Plants may be found in local nurseries and are available in specialty catalogs. This plant is easy to propagate by division.
My plants produce new leaves in early May to early June. The various selections have white or purple flowers from late June into October. It dies to the ground after hard frost. This is the only species of Kaempferia that has spread by seeds in my garden.
This species has upright leaves, somewhat like K. parviflora. The clump can grow to twelve inches tall or more. In contrast to K. parviflora, this species produces large flowers before the leaves emerge in spring. These orchid-like flowers are white with lavender and purple lips. Foliage is lightly spotted with silver and are reddish below. The leaves of cultivar ‘Frost’ have stronger silver markings. Cultivar ‘Grande’ is much larger than typical cultivars. Growth rate is moderate. It is recommended for zone 8 and south.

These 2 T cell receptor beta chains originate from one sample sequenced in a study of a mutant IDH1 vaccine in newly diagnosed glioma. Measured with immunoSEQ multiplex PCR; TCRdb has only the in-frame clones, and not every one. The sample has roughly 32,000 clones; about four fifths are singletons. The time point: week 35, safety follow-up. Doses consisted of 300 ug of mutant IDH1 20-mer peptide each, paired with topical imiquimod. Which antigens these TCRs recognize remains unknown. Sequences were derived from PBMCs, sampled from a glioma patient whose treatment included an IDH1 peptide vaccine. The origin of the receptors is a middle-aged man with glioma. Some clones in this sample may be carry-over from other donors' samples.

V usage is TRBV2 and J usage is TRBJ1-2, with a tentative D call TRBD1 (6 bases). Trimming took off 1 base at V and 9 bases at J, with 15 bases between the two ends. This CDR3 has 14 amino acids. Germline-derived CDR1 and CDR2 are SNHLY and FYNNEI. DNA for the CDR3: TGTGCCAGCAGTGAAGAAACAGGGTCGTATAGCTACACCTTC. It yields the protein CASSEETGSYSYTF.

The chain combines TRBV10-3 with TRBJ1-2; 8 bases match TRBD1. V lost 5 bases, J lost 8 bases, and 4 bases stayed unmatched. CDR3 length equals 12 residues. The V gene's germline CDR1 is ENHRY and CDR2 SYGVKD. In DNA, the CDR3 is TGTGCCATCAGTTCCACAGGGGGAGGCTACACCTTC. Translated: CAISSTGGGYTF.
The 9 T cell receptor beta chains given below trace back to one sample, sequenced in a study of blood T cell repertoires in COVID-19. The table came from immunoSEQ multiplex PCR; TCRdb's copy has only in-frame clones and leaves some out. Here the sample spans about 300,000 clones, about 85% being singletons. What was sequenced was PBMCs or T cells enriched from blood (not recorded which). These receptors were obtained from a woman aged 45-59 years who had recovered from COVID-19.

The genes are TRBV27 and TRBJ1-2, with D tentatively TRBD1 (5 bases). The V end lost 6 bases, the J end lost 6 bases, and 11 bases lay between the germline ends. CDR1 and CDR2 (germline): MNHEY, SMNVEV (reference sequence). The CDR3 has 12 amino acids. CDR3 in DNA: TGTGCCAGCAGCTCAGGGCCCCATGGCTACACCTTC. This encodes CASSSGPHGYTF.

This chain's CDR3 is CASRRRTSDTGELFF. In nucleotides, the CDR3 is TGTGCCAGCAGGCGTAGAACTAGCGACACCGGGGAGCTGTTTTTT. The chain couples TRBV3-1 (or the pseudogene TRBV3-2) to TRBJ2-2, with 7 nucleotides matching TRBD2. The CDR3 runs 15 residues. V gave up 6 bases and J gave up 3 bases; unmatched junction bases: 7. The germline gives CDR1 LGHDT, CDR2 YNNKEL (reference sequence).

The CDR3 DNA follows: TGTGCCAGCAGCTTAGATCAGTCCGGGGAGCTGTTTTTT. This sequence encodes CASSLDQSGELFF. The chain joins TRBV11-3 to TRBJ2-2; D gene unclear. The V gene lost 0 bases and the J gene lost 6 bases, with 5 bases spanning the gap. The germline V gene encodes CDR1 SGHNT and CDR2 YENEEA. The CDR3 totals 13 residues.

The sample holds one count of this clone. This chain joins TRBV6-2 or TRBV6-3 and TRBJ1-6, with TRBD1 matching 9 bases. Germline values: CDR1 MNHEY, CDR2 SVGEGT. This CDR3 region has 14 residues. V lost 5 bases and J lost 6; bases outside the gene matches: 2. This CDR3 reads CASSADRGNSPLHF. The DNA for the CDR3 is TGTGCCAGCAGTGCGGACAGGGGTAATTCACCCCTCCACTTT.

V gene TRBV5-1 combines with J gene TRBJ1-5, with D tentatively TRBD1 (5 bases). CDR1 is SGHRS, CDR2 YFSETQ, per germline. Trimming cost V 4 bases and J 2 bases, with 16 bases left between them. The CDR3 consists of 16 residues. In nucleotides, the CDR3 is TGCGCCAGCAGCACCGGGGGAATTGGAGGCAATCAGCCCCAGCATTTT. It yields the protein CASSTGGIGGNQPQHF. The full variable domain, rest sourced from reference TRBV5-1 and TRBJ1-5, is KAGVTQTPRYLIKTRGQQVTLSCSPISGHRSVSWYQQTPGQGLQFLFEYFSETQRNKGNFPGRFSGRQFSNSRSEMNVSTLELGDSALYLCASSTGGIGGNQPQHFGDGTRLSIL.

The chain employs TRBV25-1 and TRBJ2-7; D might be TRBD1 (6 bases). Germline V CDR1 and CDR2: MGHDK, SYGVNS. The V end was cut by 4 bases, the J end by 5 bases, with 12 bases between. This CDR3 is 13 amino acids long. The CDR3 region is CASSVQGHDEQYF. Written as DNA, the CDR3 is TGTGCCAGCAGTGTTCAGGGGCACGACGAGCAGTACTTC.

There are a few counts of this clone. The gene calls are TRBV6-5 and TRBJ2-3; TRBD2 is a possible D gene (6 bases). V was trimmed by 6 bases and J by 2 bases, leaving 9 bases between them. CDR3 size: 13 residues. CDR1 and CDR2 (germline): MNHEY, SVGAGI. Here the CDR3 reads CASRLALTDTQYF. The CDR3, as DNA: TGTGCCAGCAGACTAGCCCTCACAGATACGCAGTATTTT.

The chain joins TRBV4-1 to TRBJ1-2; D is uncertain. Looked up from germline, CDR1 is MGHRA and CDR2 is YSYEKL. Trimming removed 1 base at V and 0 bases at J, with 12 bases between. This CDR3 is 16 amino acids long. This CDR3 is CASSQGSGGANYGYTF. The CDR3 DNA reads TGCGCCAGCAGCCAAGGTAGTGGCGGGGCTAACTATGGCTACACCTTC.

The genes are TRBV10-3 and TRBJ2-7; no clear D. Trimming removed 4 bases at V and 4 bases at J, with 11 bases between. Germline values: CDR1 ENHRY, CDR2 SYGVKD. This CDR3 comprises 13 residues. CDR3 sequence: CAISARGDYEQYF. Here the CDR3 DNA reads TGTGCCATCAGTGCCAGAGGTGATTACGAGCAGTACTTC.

Plants may be found in local nureries and are available in specialty catalogs. This plant is propagated easily by division.
My plants begin flowering in late April to mid-May before the first leaves appear. Leaves are produced in mid-May to early June, and die down in December.
I purchased this plant a few years ago as ‘Tiny Stripes.’ Tim Chapman identified it as a form of K. siamensis. Leaves are about five inches long. This plant has grown slowly in my garden with little attention. I find little information about this species.
This plant might be found in a specialty catalog.
My plant has grown well for several years in an unirrigated part of my garden in the shade of a live oak. It has survived winter lows in the upper teens. Like most of my Kaempferia species, it is dormant through the winter months and leaves emerge late, usually in mid-May.
Kaempferia x ‘Pink Lace’
This hybrid is fairly new to the nursery trade. It is a larger plant, rather like K. rotunda. As the name indicates, the silver-marked foliage has a rich pink tint. The flowers emerge before the leaves appear. They are nearly white with some pink pigment.
This plant is available in specialty catalogs.
My plant is young but appears to be as vigorous as the other species in my garden. The foliage color makes it an attractive addition to the shade garden. This plant is one of the last to produce foliage in spring in my upper zone 9 garden. Leaves emerge in June.